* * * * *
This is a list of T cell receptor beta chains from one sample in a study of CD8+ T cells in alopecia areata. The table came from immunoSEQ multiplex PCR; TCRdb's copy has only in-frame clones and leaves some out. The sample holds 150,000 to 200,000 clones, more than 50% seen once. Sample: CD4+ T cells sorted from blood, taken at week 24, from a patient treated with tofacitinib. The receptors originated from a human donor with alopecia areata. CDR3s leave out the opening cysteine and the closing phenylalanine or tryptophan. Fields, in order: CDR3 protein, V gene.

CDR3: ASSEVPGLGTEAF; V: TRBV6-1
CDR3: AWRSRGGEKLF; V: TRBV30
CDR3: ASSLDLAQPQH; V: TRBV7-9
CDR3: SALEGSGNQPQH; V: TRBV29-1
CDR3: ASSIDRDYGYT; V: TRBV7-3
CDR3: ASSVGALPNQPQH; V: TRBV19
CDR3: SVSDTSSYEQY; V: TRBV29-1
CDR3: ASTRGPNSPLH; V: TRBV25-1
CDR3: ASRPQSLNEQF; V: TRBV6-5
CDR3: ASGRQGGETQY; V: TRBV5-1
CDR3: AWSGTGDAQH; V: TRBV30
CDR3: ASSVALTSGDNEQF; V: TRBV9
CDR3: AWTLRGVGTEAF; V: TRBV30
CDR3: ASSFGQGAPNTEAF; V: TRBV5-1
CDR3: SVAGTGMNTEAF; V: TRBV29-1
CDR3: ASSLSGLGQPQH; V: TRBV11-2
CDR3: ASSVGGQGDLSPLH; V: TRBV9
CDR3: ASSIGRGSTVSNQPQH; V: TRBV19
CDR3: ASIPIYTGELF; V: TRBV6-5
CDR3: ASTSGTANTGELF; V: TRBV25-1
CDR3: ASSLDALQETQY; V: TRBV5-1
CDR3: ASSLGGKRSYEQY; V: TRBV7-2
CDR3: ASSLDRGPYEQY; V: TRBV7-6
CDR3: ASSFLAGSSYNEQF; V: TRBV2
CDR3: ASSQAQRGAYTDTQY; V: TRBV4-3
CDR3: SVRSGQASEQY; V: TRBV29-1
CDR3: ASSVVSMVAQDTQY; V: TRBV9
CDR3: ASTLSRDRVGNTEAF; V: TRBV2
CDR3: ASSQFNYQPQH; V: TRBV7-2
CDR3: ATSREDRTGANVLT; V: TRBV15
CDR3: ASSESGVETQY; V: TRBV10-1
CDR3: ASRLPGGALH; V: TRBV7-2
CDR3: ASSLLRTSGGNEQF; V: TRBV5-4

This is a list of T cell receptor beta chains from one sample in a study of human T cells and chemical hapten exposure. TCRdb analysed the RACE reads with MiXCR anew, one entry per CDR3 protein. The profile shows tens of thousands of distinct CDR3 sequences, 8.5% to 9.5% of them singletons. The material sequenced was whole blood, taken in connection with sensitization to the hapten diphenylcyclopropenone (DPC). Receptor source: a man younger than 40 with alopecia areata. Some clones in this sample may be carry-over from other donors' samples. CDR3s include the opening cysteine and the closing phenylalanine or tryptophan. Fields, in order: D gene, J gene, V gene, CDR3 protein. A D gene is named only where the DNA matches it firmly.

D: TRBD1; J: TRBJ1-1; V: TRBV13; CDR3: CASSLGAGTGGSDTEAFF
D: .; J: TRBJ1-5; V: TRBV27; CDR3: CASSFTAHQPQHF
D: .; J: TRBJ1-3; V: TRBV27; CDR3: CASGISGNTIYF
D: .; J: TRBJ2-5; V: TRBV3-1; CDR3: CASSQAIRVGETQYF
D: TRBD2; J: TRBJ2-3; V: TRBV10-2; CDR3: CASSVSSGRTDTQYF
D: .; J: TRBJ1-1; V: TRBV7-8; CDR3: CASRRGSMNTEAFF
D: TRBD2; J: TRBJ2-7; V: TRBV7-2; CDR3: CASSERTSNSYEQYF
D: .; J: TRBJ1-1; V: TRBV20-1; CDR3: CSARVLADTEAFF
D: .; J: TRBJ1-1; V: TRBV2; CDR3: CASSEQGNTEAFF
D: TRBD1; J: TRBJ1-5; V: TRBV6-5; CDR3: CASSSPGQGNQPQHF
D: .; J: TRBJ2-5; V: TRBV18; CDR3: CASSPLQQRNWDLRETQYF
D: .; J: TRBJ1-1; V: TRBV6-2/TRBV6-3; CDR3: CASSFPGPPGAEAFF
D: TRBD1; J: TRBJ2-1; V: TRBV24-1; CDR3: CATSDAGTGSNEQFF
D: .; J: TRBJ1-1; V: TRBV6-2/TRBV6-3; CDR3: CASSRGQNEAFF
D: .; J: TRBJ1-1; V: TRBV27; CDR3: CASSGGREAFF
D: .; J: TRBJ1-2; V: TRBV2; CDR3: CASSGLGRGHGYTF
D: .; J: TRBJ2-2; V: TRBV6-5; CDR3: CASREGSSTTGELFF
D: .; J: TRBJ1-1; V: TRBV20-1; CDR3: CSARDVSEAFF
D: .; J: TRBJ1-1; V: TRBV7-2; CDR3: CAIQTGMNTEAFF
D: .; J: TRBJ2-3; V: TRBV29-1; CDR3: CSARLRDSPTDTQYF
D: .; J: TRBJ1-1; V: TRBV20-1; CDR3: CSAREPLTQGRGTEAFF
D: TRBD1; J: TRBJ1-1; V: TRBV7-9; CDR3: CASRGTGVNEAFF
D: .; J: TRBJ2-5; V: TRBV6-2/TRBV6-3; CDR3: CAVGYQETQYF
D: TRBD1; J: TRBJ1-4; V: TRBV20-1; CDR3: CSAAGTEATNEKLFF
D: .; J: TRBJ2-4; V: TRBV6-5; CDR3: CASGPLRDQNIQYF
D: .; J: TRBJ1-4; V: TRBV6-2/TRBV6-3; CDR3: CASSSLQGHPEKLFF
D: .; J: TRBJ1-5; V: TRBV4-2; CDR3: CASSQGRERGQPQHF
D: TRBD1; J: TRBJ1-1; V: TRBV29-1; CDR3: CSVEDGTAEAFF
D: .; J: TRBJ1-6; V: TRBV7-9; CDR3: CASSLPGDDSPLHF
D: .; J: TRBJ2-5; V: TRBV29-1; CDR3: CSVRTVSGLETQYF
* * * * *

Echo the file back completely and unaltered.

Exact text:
This is a list of T cell receptor beta chains from one sample in a study of CD8+ T cells in alopecia areata. The table came from immunoSEQ multiplex PCR; TCRdb's copy has only in-frame clones and leaves some out. The sample holds 150,000 to 200,000 clones, more than 50% seen once. Sample: CD4+ T cells sorted from blood, taken at week 24, from a patient treated with tofacitinib. The receptors originated from a human donor with alopecia areata. CDR3s leave out the opening cysteine and the closing phenylalanine or tryptophan. Fields, in order: CDR3 protein, V gene.

CDR3: ASSEVPGLGTEAF; V: TRBV6-1
CDR3: AWRSRGGEKLF; V: TRBV30
CDR3: ASSLDLAQPQH; V: TRBV7-9
CDR3: SALEGSGNQPQH; V: TRBV29-1
CDR3: ASSIDRDYGYT; V: TRBV7-3
CDR3: ASSVGALPNQPQH; V: TRBV19
CDR3: SVSDTSSYEQY; V: TRBV29-1
CDR3: ASTRGPNSPLH; V: TRBV25-1
CDR3: ASRPQSLNEQF; V: TRBV6-5
CDR3: ASGRQGGETQY; V: TRBV5-1
CDR3: AWSGTGDAQH; V: TRBV30
CDR3: ASSVALTSGDNEQF; V: TRBV9
CDR3: AWTLRGVGTEAF; V: TRBV30
CDR3: ASSFGQGAPNTEAF; V: TRBV5-1
CDR3: SVAGTGMNTEAF; V: TRBV29-1
CDR3: ASSLSGLGQPQH; V: TRBV11-2
CDR3: ASSVGGQGDLSPLH; V: TRBV9
CDR3: ASSIGRGSTVSNQPQH; V: TRBV19
CDR3: ASIPIYTGELF; V: TRBV6-5
CDR3: ASTSGTANTGELF; V: TRBV25-1
CDR3: ASSLDALQETQY; V: TRBV5-1
CDR3: ASSLGGKRSYEQY; V: TRBV7-2
CDR3: ASSLDRGPYEQY; V: TRBV7-6
CDR3: ASSFLAGSSYNEQF; V: TRBV2
CDR3: ASSQAQRGAYTDTQY; V: TRBV4-3
CDR3: SVRSGQASEQY; V: TRBV29-1
CDR3: ASSVVSMVAQDTQY; V: TRBV9
CDR3: ASTLSRDRVGNTEAF; V: TRBV2
CDR3: ASSQFNYQPQH; V: TRBV7-2
CDR3: ATSREDRTGANVLT; V: TRBV15
CDR3: ASSESGVETQY; V: TRBV10-1
CDR3: ASRLPGGALH; V: TRBV7-2
CDR3: ASSLLRTSGGNEQF; V: TRBV5-4

This is a list of T cell receptor beta chains from one sample in a study of human T cells and chemical hapten exposure. TCRdb analysed the RACE reads with MiXCR anew, one entry per CDR3 protein. The profile shows tens of thousands of distinct CDR3 sequences, 8.5% to 9.5% of them singletons. The material sequenced was whole blood, taken in connection with sensitization to the hapten diphenylcyclopropenone (DPC). Receptor source: a man younger than 40 with alopecia areata. Some clones in this sample may be carry-over from other donors' samples. CDR3s include the opening cysteine and the closing phenylalanine or tryptophan. Fields, in order: D gene, J gene, V gene, CDR3 protein. A D gene is named only where the DNA matches it firmly.

D: TRBD1; J: TRBJ1-1; V: TRBV13; CDR3: CASSLGAGTGGSDTEAFF
D: .; J: TRBJ1-5; V: TRBV27; CDR3: CASSFTAHQPQHF
D: .; J: TRBJ1-3; V: TRBV27; CDR3: CASGISGNTIYF
D: .; J: TRBJ2-5; V: TRBV3-1; CDR3: CASSQAIRVGETQYF
D: TRBD2; J: TRBJ2-3; V: TRBV10-2; CDR3: CASSVSSGRTDTQYF
D: .; J: TRBJ1-1; V: TRBV7-8; CDR3: CASRRGSMNTEAFF
D: TRBD2; J: TRBJ2-7; V: TRBV7-2; CDR3: CASSERTSNSYEQYF
D: .; J: TRBJ1-1; V: TRBV20-1; CDR3: CSARVLADTEAFF
D: .; J: TRBJ1-1; V: TRBV2; CDR3: CASSEQGNTEAFF
D: TRBD1; J: TRBJ1-5; V: TRBV6-5; CDR3: CASSSPGQGNQPQHF
D: .; J: TRBJ2-5; V: TRBV18; CDR3: CASSPLQQRNWDLRETQYF
D: .; J: TRBJ1-1; V: TRBV6-2/TRBV6-3; CDR3: CASSFPGPPGAEAFF
D: TRBD1; J: TRBJ2-1; V: TRBV24-1; CDR3: CATSDAGTGSNEQFF
D: .; J: TRBJ1-1; V: TRBV6-2/TRBV6-3; CDR3: CASSRGQNEAFF
D: .; J: TRBJ1-1; V: TRBV27; CDR3: CASSGGREAFF
D: .; J: TRBJ1-2; V: TRBV2; CDR3: CASSGLGRGHGYTF
D: .; J: TRBJ2-2; V: TRBV6-5; CDR3: CASREGSSTTGELFF
D: .; J: TRBJ1-1; V: TRBV20-1; CDR3: CSARDVSEAFF
D: .; J: TRBJ1-1; V: TRBV7-2; CDR3: CAIQTGMNTEAFF
D: .; J: TRBJ2-3; V: TRBV29-1; CDR3: CSARLRDSPTDTQYF
D: .; J: TRBJ1-1; V: TRBV20-1; CDR3: CSAREPLTQGRGTEAFF
D: TRBD1; J: TRBJ1-1; V: TRBV7-9; CDR3: CASRGTGVNEAFF
D: .; J: TRBJ2-5; V: TRBV6-2/TRBV6-3; CDR3: CAVGYQETQYF
D: TRBD1; J: TRBJ1-4; V: TRBV20-1; CDR3: CSAAGTEATNEKLFF
D: .; J: TRBJ2-4; V: TRBV6-5; CDR3: CASGPLRDQNIQYF
D: .; J: TRBJ1-4; V: TRBV6-2/TRBV6-3; CDR3: CASSSLQGHPEKLFF
D: .; J: TRBJ1-5; V: TRBV4-2; CDR3: CASSQGRERGQPQHF
D: TRBD1; J: TRBJ1-1; V: TRBV29-1; CDR3: CSVEDGTAEAFF
D: .; J: TRBJ1-6; V: TRBV7-9; CDR3: CASSLPGDDSPLHF
D: .; J: TRBJ2-5; V: TRBV29-1; CDR3: CSVRTVSGLETQYF